Toronto. A century or more ago a trend in photography called Pictorialism took place and photography merged with art resulting in soft, slightly fuzzy and some times grainy images in monochrome tones usually other than black.
Leitz belatedly responded with their 9cm portrait lens called Thambar. The Thambar first hit the market in 1935 and by 1949 it was gone. Less than 3,000 were made but the strange lens missed the pictorialism movement. After the war years, interest shifted to sharp images once again. The f/2.2 soft-focus Thambar used peripheral spherical aberration to create the softness when the lens was used near its wide-open apertures. A special disk with a silvered spot was used to block central light rays.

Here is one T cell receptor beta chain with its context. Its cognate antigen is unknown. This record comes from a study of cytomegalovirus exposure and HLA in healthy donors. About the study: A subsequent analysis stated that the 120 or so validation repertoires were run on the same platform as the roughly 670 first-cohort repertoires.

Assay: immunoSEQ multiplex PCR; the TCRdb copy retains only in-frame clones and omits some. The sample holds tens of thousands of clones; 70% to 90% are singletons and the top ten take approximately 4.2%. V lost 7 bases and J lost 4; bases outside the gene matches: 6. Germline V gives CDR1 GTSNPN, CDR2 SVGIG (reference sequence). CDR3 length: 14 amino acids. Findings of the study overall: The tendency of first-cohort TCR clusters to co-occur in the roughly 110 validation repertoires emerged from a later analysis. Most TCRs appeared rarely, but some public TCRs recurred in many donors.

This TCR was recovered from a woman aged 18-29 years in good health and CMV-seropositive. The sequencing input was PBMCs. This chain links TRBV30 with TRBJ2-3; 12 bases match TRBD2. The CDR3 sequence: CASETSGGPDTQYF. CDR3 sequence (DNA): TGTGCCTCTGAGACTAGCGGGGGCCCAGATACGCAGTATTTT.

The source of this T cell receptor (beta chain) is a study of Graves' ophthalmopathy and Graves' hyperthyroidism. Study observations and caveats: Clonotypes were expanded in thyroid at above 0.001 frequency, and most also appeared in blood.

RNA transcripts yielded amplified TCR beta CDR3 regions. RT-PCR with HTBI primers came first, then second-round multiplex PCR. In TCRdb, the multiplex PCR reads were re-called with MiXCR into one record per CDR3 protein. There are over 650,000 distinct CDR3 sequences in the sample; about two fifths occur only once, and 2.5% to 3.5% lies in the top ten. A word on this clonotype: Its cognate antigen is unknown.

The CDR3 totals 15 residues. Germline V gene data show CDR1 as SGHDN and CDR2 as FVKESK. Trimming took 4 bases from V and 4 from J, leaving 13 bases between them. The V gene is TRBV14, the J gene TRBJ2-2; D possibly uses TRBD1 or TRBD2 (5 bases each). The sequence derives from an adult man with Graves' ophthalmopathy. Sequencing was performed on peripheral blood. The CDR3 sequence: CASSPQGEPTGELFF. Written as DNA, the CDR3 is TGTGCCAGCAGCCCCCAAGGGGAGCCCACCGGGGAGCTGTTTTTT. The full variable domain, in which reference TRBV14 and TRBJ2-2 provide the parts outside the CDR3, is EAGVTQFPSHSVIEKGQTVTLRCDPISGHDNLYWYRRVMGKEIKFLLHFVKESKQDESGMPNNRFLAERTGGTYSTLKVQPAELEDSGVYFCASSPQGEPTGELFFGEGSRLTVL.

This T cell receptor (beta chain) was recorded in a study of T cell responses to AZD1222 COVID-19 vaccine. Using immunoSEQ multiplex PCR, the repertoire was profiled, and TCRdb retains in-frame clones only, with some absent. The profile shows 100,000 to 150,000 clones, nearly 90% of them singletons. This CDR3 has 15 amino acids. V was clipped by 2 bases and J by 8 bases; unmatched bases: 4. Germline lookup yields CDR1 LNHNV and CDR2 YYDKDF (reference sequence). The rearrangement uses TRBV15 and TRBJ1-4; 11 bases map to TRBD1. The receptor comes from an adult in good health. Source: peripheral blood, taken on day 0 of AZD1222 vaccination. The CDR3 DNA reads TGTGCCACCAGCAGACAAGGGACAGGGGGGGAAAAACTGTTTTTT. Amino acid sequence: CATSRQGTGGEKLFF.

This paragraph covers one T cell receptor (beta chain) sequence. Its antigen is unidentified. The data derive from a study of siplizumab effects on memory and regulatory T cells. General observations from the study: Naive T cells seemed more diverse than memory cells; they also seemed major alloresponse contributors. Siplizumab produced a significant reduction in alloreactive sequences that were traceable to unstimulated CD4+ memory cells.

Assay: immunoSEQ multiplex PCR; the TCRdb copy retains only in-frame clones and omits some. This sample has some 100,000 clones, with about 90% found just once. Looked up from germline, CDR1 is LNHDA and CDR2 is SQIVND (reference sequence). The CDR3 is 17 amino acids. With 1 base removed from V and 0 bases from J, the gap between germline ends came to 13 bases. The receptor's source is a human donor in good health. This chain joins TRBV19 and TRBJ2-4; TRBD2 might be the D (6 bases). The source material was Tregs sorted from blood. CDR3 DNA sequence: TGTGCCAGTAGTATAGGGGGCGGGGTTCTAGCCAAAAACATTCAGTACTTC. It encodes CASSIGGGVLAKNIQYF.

I picked up my 1938 Thambar in December 1979 during one of my casual lunch-time walks downtown in Toronto. The massive industrial looking lens was like a 200m Telyt in design – black with a bit of soft chrome. The Thambar was difficult to use effectively – one had to experiment with f/stop, lighting, etc. Without the silvered spot filter and stopped down, the lens had the characteristic Leitz sharpness.